Disulfide bond formation protects Arabidopsis thaliana glutathione transferase tau 23 from oxidative damage.
      ). In general, the catalytic mechanism of MsrB is similar to MsrA. Once a MetSO substrate is reduced by the MsrB nucleophilic cysteine, it forms a sulfenic acid (−SOH). This more electrophilic sulfenic acid is being attacked by the sulfur of a resolving cysteine to form a disulfide bond, and the disulfide is reduced by one of the reducing pathways, such as the thioredoxin pathway, or by a low-molecular-weight thiol (LMW-thiol) pathway. The most abundant LMW-thiol of Gram-negative bacteria and eukaryotes is GSH, whereas in Actinobacteria, it is mycothiol (
      • Van Laer K.
      • Hamilton C.J.
      • Messens J.
      Low-molecular-weight thiols in thiol-disulfide exchange.
      ). Aside from the catalytic cysteines, some MsrB enzymes also have two CXXC motifs, which are distant in their primary amino acid sequence but in proximity in the three-dimensional structure. These cysteines are not involved in the catalytic mechanism, but they coordinate Zn2+ to maintain its overall structure.
      We present detailed insights into the catalytic and oxidation protection mechanisms of C. diphtheriae MsrB (Cd-MsrB). We combined structural, biochemical, and kinetic approaches with MS and ICP-MS to show that Cd-MsrB catalyzes via a disulfide cascade mechanism. Furthermore, Cd-MsrB reversibly protects its catalytic cysteines from overoxidation by disulfide bond formation and S-mycothiolation.

      Results

      Solution structure of Cd-MsrB shows a nonconserved cysteine and cysteine-coordinated Zn2+

      Cd-MsrB has seven cysteines (Fig. S1): two are conserved catalytic cysteines (Cys-122 and Cys-66, black asterisks) (
      • Neiers F.
      • Sonkaria S.
      • Olry A.
      • Boschi-Muller S.
      • Branlant G.
      Characterization of the amino acids from Neisseria meningitidis methionine sulfoxide reductase B involved in the chemical catalysis and substrate specificity of the reductase step.
      ,
      • Lowther W.T.
      • Weissbach H.
      • Etienne F.
      • Brot N.
      • Matthews B.W.
      The mirrored methionine sulfoxide reductases of Neisseria gonorrhoeae pilB.
      ), four belong to the conserved two CXXC motifs (Cys-48, Cys-51, Cys-97, and Cys-100, red asterisks) (
      • Ranaivoson F.M.
      • Neiers F.
      • Kauffmann B.
      • Boschi-Muller S.
      • Branlant G.
      • Favier F.
      Methionine sulfoxide reductase B displays a high level of flexibility.
      ,
      • Olry A.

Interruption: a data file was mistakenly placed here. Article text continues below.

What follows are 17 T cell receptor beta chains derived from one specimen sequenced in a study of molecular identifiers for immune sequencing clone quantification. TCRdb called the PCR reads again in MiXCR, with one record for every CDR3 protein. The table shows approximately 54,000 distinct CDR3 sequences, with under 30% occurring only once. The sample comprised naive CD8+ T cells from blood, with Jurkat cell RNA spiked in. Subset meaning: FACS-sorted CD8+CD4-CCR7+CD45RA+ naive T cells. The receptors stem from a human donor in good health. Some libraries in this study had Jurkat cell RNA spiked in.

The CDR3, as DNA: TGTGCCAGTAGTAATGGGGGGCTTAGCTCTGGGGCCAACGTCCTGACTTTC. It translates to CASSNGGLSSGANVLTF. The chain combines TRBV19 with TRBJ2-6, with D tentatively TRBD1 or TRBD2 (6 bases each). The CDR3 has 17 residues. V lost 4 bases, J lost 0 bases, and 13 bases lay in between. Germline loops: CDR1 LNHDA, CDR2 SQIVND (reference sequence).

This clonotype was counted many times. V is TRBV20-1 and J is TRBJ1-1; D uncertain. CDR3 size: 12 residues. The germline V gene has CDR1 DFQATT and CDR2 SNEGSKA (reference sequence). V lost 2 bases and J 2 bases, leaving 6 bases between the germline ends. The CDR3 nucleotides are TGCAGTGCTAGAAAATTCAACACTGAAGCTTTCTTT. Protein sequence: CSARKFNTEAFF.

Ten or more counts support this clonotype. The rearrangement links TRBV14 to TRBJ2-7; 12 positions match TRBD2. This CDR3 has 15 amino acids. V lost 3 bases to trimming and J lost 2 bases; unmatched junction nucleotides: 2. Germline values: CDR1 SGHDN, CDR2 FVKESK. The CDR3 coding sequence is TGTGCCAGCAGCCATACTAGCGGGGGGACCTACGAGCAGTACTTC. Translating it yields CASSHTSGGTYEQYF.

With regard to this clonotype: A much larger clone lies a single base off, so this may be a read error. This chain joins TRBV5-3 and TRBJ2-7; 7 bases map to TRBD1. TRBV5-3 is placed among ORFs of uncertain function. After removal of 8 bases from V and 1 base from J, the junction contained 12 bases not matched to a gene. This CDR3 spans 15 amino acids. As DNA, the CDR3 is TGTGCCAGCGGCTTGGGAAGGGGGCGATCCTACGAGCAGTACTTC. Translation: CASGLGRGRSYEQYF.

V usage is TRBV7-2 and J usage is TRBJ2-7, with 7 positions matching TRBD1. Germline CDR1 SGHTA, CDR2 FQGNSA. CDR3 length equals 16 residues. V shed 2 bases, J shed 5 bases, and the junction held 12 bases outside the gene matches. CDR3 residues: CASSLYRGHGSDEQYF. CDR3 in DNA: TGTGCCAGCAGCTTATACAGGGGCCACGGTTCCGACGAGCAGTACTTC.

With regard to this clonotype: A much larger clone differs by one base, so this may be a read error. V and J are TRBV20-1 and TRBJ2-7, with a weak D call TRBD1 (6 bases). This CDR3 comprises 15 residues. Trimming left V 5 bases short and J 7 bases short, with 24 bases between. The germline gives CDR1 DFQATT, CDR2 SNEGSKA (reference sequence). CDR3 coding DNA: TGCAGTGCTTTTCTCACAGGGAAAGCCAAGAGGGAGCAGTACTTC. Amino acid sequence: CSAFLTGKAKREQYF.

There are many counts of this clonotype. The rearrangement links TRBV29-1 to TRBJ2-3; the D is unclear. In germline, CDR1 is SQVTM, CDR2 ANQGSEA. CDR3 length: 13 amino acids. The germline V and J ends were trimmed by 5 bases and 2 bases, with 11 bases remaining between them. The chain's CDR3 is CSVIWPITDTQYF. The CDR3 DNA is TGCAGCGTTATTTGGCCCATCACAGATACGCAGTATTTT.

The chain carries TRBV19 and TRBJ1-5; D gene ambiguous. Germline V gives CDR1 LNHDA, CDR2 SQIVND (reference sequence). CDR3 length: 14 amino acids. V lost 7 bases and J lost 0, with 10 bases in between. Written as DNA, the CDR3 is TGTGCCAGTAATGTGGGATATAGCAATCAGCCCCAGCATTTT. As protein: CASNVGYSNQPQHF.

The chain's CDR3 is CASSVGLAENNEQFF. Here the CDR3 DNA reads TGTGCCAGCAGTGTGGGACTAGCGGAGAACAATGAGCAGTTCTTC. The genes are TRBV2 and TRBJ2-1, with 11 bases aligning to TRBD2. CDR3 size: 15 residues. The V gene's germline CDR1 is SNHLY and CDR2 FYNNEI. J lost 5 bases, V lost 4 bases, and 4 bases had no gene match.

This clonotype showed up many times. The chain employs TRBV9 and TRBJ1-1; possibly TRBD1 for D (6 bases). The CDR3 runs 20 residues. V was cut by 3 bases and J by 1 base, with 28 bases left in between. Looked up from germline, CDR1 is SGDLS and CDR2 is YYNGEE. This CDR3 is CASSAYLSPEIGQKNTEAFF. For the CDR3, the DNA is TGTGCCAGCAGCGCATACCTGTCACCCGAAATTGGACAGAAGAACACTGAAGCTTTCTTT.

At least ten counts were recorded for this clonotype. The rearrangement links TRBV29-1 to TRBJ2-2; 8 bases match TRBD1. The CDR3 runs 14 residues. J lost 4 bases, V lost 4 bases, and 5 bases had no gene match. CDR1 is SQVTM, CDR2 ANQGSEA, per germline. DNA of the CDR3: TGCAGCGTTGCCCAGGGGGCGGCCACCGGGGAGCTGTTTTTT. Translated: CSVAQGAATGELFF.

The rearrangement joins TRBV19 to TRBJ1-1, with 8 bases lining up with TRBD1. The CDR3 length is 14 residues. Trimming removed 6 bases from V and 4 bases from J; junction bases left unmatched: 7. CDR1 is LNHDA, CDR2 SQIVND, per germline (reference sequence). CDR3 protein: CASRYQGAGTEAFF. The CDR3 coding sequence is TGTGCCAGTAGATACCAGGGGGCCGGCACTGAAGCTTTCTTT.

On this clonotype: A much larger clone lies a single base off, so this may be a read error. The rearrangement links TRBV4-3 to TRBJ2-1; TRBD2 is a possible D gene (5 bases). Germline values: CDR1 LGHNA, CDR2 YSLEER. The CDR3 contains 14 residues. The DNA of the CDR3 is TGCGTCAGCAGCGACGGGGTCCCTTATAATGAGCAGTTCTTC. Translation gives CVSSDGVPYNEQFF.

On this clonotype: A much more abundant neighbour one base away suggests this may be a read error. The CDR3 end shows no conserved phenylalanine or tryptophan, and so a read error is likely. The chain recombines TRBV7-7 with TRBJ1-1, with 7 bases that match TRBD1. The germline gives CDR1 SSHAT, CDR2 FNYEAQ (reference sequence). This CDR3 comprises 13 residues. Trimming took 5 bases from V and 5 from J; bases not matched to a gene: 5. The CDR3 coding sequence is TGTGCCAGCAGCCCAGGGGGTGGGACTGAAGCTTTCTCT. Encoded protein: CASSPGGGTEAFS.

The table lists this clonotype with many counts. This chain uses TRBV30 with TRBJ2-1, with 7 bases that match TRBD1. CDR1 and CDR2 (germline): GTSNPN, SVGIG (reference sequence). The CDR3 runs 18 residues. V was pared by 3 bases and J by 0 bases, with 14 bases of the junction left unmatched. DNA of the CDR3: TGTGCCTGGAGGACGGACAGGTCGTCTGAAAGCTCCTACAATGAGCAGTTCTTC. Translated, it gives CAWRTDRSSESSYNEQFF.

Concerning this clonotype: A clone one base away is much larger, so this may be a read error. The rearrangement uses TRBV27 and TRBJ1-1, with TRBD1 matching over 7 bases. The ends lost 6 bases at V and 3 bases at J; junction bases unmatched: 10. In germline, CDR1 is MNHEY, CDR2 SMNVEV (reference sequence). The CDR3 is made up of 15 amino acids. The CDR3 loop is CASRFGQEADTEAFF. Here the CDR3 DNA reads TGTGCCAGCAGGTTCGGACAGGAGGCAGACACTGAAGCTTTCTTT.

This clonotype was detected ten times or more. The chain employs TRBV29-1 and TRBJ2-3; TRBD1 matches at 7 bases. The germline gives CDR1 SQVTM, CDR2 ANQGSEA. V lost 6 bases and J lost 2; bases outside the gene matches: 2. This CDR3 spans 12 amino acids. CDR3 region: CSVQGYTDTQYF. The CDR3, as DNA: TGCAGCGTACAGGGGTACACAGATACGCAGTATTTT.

• Boschi-Muller S.
      • Yu H.
      • Burnel D.
      • Branlant G.
      Insights into the role of the metal binding site in methionine-R-sulfoxide reductases B.
      ), and one is a nonconserved cysteine located close to the C terminus (Cys-127, black dot). To determine the overall architecture of Cd-MsrB, and the location of its conserved and nonconserved cysteines, we determined the solution structure of reduced Cd-MsrB (Fig. 1 and Fig. S2).
      Figure thumbnail gr1
      Figure 1NMR solution structure of reduced Cd-MsrB and its active site. A, an overlay of the 20 lowest-energy structures of reduced Cd-MsrB. The secondary structural elements (yellow for β-sheets and red for α-helices) and the zinc (gray) are labeled (PDB code 6TR8). B, Cd-MsrB monomeric structure in a semi-transparent surface is presented in green cartoon. The location of the conserved Cys-66 and Cys-122 (thiols are surface exposed) and the nonconserved Cys-127 (buried thiol) are shown in red, and the cysteines involved in Zn2+ coordination are colored yellow. The distance between Cys-122 and Cys-66, and Cys-122 and Cys-127 are 8 and 15 Å, respectively. The N and C termini are indicated. C, the active site of Cd-MsrB has the hydrophobic pocket (Trp-68), and the H-bond donors (conserved His-103, His-106, and Asn-124). The amino acids are indicated in a green stick representation. D, the active site of C. diphtheriae MsrA (PDB 4D7L) is shown in wheat color. It has a mirror-like image of the active site of Cd-MsrB, with a hydrophobic pocket (Tyr-53 and Trp-54) and conserved H-bond donors (Tyr-83, Glu-95, and Tyr-135, and Asp-130 via a water molecule (W, black)). The cacodylate molecule mimicking the interactions a substrate would make with the active site residues is colored purple and labeled CAC.